Olive oil and peanut oil, arranged mise en place on the back of the stove, even. For when I need a drizzle of oil while I'm cooking.

This baby has been through years of heavy-cooking and eight months of peeling and chopping hard squashes daily for a foster iguana.

Now yes, I realize the book was written ten years ago before the foodie craze and suddenly every housewife wanted to be Rachel Ray. I also realize, as my husband put it, "No one would ever call you an 'average' home cook." And I've also met the very home cooks he's referring to. My own mother, when I ask if she has garlic, thinks I'm referring to garlic powder. I've been at house parties before and offered to help with prep, and when I asked for a knife to dice an onion have been handed a steak knife.

But I thought it was pretty damn amusing reading through his checklist of things that set restaurants apart as though I were reading through my own grocery list.

Saturday, December 11, 2010

Asparagus soup.

When we first began dating, my husband hated any and all vegetables save for iceberg lettuce. Slowly but surely we began to add new and exotic veggies to his palate; things like romaine lettuce, green beans and asparagus. He now loves asparagus.

So last night we were out to dinner with his mother and I mentioned that I would be making cream of asparagus soup the next day, one of his favorite dishes, and his mother says, "Asparagus?! You hate asparagus!" And I admit, I experienced that tiny thrill that goes along with knowing the man your significant other has become better than his own mother, who thinks that his tastes haven't evolved much beyond chicken nuggets and mac n' cheese. Then she went and fucked it all up by getting him to try a piece of tuna sashimi, something I've been begging him to do for years now. Bitch.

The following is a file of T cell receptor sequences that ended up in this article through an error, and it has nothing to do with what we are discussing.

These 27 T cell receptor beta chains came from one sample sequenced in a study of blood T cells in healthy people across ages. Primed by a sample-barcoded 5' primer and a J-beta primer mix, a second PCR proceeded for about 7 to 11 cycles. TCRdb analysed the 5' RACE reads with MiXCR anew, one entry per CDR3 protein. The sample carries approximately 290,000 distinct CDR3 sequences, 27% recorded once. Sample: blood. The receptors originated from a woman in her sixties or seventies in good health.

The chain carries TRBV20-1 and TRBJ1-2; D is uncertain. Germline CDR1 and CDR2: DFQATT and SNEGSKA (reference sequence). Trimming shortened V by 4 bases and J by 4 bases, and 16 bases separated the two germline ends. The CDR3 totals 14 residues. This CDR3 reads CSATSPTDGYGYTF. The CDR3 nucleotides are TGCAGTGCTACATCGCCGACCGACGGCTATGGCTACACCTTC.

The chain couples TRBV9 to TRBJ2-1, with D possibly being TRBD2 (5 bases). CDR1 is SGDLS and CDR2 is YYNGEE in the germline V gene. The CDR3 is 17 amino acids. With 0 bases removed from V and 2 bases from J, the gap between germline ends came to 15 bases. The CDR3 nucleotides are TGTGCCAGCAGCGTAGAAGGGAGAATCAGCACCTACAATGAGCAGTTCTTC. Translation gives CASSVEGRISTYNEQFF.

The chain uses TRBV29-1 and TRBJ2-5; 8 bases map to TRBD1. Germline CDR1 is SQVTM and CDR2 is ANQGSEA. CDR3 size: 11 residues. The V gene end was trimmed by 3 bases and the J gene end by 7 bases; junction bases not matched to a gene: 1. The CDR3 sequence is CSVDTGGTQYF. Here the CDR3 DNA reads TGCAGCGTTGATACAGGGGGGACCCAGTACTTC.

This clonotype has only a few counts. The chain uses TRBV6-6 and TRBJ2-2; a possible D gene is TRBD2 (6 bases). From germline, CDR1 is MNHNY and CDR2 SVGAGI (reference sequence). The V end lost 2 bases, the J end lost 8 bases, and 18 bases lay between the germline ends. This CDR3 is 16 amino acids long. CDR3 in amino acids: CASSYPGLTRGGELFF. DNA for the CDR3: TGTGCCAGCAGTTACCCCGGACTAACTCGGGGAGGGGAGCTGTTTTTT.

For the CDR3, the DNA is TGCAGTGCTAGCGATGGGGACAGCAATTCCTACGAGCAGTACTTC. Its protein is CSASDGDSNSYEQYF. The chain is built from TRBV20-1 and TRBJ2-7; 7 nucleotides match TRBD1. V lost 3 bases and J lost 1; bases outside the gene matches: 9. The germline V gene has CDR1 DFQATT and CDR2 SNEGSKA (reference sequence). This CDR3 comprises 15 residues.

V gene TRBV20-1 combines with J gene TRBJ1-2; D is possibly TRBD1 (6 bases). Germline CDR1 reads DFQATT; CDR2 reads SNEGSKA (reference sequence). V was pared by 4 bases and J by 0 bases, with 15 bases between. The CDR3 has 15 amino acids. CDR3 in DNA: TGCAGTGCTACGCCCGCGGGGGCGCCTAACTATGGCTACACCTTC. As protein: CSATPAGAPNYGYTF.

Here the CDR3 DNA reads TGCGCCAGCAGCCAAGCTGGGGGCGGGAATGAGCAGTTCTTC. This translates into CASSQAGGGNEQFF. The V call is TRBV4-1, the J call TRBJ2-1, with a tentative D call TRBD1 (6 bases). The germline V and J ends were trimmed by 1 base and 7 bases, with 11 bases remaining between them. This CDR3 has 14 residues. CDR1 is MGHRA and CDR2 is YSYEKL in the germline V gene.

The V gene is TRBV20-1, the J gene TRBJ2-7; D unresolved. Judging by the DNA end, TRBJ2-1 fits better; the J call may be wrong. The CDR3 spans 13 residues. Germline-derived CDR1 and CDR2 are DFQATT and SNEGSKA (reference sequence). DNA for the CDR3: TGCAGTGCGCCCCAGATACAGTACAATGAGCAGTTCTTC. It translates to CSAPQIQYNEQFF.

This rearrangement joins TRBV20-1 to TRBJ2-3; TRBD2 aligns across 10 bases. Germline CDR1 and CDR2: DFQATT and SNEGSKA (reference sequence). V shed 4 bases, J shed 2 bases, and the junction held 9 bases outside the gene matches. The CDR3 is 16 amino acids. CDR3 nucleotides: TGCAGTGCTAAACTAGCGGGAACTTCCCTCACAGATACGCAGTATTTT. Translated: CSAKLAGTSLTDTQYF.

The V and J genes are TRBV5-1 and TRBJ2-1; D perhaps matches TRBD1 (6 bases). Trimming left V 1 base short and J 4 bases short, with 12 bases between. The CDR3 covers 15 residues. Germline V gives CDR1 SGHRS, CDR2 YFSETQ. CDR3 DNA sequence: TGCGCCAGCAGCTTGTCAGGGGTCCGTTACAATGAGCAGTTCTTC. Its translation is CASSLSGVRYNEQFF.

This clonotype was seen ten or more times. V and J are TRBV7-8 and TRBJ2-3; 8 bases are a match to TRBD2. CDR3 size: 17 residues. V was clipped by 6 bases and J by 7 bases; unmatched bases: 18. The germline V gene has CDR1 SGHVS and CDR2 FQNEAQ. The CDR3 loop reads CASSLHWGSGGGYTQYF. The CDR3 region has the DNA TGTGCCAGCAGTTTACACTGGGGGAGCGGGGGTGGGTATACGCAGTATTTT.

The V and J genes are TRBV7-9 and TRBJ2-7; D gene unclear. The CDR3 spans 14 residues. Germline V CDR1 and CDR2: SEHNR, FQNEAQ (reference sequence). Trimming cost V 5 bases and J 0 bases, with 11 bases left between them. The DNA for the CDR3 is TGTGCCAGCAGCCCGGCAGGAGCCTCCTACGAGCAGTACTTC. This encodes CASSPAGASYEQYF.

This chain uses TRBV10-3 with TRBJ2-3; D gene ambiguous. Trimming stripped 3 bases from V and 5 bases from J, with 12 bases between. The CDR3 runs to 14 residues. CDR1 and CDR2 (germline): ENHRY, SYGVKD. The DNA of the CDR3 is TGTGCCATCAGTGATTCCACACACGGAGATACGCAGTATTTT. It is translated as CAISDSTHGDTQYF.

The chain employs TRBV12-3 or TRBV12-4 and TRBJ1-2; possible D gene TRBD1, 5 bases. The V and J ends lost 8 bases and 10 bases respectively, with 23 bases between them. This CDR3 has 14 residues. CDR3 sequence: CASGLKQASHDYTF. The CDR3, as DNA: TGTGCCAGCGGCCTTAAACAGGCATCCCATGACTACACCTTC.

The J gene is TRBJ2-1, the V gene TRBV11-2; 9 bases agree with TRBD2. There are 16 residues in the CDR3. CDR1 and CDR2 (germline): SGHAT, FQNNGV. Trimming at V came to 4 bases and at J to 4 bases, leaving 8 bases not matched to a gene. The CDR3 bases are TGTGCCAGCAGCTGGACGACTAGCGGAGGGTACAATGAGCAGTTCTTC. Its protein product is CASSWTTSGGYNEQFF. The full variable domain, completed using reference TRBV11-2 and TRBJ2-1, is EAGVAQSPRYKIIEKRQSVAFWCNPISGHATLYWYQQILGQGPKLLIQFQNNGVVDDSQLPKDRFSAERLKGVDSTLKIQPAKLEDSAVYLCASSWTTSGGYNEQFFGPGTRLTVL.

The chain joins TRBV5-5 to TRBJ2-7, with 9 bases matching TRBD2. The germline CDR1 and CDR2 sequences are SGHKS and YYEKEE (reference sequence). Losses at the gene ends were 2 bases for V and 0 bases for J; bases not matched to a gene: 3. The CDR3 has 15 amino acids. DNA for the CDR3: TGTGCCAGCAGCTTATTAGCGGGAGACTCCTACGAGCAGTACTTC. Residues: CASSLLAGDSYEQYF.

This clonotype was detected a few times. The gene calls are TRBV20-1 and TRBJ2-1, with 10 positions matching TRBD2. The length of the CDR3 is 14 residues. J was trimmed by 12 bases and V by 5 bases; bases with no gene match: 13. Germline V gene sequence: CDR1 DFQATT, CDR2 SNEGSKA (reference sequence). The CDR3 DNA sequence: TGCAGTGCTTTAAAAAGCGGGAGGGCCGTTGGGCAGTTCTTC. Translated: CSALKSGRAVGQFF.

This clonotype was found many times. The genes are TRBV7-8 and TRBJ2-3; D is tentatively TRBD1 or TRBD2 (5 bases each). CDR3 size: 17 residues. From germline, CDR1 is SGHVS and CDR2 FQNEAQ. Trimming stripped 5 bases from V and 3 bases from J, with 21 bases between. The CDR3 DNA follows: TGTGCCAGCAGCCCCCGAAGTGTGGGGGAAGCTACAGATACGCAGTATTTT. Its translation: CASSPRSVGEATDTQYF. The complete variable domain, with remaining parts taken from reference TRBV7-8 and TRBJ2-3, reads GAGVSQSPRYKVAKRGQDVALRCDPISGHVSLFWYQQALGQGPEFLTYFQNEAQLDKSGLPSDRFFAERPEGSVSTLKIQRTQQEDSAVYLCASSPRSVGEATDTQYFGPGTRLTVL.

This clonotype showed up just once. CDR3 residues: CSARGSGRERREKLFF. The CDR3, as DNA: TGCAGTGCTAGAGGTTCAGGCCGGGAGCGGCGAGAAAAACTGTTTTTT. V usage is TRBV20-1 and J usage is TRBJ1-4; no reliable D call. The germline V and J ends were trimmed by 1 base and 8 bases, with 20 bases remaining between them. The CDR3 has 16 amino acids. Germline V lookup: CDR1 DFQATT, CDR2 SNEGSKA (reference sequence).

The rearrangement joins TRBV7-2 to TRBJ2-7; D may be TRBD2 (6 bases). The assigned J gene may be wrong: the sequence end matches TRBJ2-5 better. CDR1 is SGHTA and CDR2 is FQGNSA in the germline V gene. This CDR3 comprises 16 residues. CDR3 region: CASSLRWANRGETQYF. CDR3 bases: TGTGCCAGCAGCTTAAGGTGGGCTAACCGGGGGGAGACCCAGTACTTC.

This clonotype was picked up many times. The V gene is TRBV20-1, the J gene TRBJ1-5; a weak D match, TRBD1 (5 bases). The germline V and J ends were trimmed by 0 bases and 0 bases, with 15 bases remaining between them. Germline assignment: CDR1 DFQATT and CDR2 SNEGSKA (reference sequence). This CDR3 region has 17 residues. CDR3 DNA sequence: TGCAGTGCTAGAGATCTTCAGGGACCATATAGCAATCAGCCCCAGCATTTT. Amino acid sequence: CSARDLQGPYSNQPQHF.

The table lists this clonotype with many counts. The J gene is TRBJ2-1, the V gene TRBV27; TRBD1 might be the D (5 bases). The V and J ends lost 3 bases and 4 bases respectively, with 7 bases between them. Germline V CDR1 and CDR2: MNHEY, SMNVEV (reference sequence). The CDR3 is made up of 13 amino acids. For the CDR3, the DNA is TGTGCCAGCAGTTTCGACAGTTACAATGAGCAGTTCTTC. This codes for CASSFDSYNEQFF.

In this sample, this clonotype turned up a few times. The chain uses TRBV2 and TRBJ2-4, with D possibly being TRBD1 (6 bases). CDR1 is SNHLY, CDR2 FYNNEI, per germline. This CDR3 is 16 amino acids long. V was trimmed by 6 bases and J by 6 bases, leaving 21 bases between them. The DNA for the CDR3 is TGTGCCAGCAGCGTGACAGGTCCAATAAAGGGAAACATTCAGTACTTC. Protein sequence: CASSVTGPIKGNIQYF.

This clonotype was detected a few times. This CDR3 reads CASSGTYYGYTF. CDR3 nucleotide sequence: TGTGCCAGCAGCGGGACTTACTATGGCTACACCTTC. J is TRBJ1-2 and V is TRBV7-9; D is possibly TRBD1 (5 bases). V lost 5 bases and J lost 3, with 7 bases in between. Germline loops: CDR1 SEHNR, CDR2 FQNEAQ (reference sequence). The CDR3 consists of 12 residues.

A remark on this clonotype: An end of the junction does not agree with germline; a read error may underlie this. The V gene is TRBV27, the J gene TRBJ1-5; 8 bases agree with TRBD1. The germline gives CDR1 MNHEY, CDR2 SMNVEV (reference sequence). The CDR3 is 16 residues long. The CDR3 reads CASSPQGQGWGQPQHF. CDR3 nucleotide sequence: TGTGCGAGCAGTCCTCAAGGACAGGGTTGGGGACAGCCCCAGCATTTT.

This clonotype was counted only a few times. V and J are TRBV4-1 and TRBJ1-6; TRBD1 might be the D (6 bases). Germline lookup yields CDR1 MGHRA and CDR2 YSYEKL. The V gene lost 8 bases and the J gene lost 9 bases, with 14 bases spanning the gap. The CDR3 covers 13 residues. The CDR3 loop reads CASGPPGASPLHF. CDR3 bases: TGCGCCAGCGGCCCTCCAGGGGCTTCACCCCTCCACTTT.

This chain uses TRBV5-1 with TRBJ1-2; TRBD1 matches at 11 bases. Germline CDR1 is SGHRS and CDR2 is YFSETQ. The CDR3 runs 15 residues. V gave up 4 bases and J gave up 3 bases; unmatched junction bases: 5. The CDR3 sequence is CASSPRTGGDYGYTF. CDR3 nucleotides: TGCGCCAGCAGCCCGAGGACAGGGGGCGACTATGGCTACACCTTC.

Anyway, the soup. This is a favorite of both of ours. It's warm, thick, creamy and peppery, and the flavor of the asparagus really shines through. My husband would drink this by the gallon if I let him.

Sunday, December 5, 2010

The Turduckening

I'd like to pretend that I'm such an awesome cook that this meal was simple as making toast. But in reality, this meal was as simple as making toast because this particular bird is literally idiot-proof. If you can make nasty frozen pizza, you can make this turducken.

Saturday, November 27, 2010

Thanksgiving, a bit late.

Buckle in, kiddies, it's gonna be a long one!

This Thanksgiving the husband and I ate at his mother's house. Now, I have nothing against the woman personally, but it has to be said that she can't cook meat. Side dishes, veggies, cold items, all good. But I can't tell you how many classic meat dishes - meatloaf, pork chops, pot roast - my husband hated when we first began dating because he thought that they were "too dry." So yeah, the bird was dry, but otherwise we had a good time and plenty of good food. We were also sent home with a huge bag full of dry, flaky turkey.